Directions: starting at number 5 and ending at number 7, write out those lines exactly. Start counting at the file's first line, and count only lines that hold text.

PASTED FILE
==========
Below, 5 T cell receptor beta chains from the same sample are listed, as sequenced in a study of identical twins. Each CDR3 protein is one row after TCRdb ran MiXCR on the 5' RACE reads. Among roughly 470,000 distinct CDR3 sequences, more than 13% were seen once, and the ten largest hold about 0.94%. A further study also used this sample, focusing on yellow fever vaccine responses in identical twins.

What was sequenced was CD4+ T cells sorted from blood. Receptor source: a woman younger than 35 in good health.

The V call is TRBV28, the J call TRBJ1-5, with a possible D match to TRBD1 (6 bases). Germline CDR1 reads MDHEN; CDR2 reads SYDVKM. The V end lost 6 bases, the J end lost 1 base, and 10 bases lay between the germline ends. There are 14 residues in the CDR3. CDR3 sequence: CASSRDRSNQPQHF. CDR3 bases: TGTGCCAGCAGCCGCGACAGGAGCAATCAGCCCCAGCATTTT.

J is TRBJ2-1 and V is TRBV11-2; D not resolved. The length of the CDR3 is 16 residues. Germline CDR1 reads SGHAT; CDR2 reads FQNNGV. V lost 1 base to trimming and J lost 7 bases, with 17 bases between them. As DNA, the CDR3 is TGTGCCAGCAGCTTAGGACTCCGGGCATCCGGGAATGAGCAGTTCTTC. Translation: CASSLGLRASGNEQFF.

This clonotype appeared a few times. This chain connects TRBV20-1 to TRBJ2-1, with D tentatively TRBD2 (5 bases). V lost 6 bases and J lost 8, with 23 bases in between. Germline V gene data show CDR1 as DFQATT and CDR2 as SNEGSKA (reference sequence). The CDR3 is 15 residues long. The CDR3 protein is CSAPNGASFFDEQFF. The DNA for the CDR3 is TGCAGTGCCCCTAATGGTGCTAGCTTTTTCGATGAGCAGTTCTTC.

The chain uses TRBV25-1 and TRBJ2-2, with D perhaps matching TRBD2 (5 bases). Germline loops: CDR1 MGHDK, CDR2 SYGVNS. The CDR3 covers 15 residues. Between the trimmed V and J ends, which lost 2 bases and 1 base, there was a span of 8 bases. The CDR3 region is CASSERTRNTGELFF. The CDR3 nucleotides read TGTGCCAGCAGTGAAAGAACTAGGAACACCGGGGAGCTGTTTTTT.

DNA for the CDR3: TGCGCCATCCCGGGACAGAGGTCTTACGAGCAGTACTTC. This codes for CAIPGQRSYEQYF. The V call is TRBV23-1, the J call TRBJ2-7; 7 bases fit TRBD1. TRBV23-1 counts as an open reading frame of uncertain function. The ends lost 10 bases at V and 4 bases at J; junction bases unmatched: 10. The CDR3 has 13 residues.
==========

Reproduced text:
This clonotype appeared a few times. This chain connects TRBV20-1 to TRBJ2-1, with D tentatively TRBD2 (5 bases). V lost 6 bases and J lost 8, with 23 bases in between. Germline V gene data show CDR1 as DFQATT and CDR2 as SNEGSKA (reference sequence). The CDR3 is 15 residues long. The CDR3 protein is CSAPNGASFFDEQFF. The DNA for the CDR3 is TGCAGTGCCCCTAATGGTGCTAGCTTTTTCGATGAGCAGTTCTTC.

The chain uses TRBV25-1 and TRBJ2-2, with D perhaps matching TRBD2 (5 bases). Germline loops: CDR1 MGHDK, CDR2 SYGVNS. The CDR3 covers 15 residues. Between the trimmed V and J ends, which lost 2 bases and 1 base, there was a span of 8 bases. The CDR3 region is CASSERTRNTGELFF. The CDR3 nucleotides read TGTGCCAGCAGTGAAAGAACTAGGAACACCGGGGAGCTGTTTTTT.

DNA for the CDR3: TGCGCCATCCCGGGACAGAGGTCTTACGAGCAGTACTTC. This codes for CAIPGQRSYEQYF. The V call is TRBV23-1, the J call TRBJ2-7; 7 bases fit TRBD1. TRBV23-1 counts as an open reading frame of uncertain function. The ends lost 10 bases at V and 4 bases at J; junction bases unmatched: 10. The CDR3 has 13 residues.